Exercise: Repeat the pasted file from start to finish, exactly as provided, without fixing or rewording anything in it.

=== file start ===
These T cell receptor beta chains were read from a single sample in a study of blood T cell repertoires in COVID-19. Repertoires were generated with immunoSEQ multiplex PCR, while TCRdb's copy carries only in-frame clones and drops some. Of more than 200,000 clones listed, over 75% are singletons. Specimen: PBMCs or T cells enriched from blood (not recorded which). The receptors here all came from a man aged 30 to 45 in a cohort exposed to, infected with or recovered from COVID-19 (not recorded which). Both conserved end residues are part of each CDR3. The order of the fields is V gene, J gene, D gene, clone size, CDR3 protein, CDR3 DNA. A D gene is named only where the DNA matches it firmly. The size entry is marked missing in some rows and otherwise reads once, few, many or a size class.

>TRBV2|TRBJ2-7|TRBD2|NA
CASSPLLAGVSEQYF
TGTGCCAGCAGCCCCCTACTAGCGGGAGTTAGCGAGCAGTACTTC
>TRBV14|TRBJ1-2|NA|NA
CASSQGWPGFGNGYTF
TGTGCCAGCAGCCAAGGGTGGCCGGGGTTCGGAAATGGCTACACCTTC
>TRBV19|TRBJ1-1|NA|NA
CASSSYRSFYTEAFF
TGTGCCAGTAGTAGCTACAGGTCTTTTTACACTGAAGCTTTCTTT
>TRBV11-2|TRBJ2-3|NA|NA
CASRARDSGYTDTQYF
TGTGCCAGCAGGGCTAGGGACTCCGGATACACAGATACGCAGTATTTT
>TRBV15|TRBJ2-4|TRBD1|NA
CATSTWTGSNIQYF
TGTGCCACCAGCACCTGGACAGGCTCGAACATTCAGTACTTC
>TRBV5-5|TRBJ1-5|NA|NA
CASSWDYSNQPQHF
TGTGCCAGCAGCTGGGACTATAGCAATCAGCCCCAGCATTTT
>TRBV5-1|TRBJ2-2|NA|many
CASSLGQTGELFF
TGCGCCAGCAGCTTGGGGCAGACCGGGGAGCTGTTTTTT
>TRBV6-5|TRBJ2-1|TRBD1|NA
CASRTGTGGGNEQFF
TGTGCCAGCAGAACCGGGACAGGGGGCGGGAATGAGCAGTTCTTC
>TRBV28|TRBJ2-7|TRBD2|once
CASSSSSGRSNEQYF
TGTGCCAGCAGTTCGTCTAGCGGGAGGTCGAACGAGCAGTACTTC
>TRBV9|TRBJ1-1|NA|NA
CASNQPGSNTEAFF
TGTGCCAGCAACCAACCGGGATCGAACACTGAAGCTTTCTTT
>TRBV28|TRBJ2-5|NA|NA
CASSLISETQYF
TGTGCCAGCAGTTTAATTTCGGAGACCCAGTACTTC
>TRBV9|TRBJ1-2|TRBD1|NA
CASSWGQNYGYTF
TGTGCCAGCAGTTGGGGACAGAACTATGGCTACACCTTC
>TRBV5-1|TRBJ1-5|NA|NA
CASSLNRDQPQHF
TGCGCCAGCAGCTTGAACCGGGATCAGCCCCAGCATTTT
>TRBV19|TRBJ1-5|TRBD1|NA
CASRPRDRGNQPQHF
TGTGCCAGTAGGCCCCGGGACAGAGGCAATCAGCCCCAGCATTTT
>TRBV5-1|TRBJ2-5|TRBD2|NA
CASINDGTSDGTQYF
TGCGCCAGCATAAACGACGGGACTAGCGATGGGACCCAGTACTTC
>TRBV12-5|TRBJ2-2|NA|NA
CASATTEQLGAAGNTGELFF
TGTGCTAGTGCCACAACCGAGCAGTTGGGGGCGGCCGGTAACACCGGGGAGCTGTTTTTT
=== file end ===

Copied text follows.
These T cell receptor beta chains were read from a single sample in a study of blood T cell repertoires in COVID-19. Repertoires were generated with immunoSEQ multiplex PCR, while TCRdb's copy carries only in-frame clones and drops some. Of more than 200,000 clones listed, over 75% are singletons. Specimen: PBMCs or T cells enriched from blood (not recorded which). The receptors here all came from a man aged 30 to 45 in a cohort exposed to, infected with or recovered from COVID-19 (not recorded which). Both conserved end residues are part of each CDR3. The order of the fields is V gene, J gene, D gene, clone size, CDR3 protein, CDR3 DNA. A D gene is named only where the DNA matches it firmly. The size entry is marked missing in some rows and otherwise reads once, few, many or a size class.

>TRBV2|TRBJ2-7|TRBD2|NA
CASSPLLAGVSEQYF
TGTGCCAGCAGCCCCCTACTAGCGGGAGTTAGCGAGCAGTACTTC
>TRBV14|TRBJ1-2|NA|NA
CASSQGWPGFGNGYTF
TGTGCCAGCAGCCAAGGGTGGCCGGGGTTCGGAAATGGCTACACCTTC
>TRBV19|TRBJ1-1|NA|NA
CASSSYRSFYTEAFF
TGTGCCAGTAGTAGCTACAGGTCTTTTTACACTGAAGCTTTCTTT
>TRBV11-2|TRBJ2-3|NA|NA
CASRARDSGYTDTQYF
TGTGCCAGCAGGGCTAGGGACTCCGGATACACAGATACGCAGTATTTT
>TRBV15|TRBJ2-4|TRBD1|NA
CATSTWTGSNIQYF
TGTGCCACCAGCACCTGGACAGGCTCGAACATTCAGTACTTC
>TRBV5-5|TRBJ1-5|NA|NA
CASSWDYSNQPQHF
TGTGCCAGCAGCTGGGACTATAGCAATCAGCCCCAGCATTTT
>TRBV5-1|TRBJ2-2|NA|many
CASSLGQTGELFF
TGCGCCAGCAGCTTGGGGCAGACCGGGGAGCTGTTTTTT
>TRBV6-5|TRBJ2-1|TRBD1|NA
CASRTGTGGGNEQFF
TGTGCCAGCAGAACCGGGACAGGGGGCGGGAATGAGCAGTTCTTC
>TRBV28|TRBJ2-7|TRBD2|once
CASSSSSGRSNEQYF
TGTGCCAGCAGTTCGTCTAGCGGGAGGTCGAACGAGCAGTACTTC
>TRBV9|TRBJ1-1|NA|NA
CASNQPGSNTEAFF
TGTGCCAGCAACCAACCGGGATCGAACACTGAAGCTTTCTTT
>TRBV28|TRBJ2-5|NA|NA
CASSLISETQYF
TGTGCCAGCAGTTTAATTTCGGAGACCCAGTACTTC
>TRBV9|TRBJ1-2|TRBD1|NA
CASSWGQNYGYTF
TGTGCCAGCAGTTGGGGACAGAACTATGGCTACACCTTC
>TRBV5-1|TRBJ1-5|NA|NA
CASSLNRDQPQHF
TGCGCCAGCAGCTTGAACCGGGATCAGCCCCAGCATTTT
>TRBV19|TRBJ1-5|TRBD1|NA
CASRPRDRGNQPQHF
TGTGCCAGTAGGCCCCGGGACAGAGGCAATCAGCCCCAGCATTTT
>TRBV5-1|TRBJ2-5|TRBD2|NA
CASINDGTSDGTQYF
TGCGCCAGCATAAACGACGGGACTAGCGATGGGACCCAGTACTTC
>TRBV12-5|TRBJ2-2|NA|NA
CASATTEQLGAAGNTGELFF
TGTGCTAGTGCCACAACCGAGCAGTTGGGGGCGGCCGGTAACACCGGGGAGCTGTTTTTT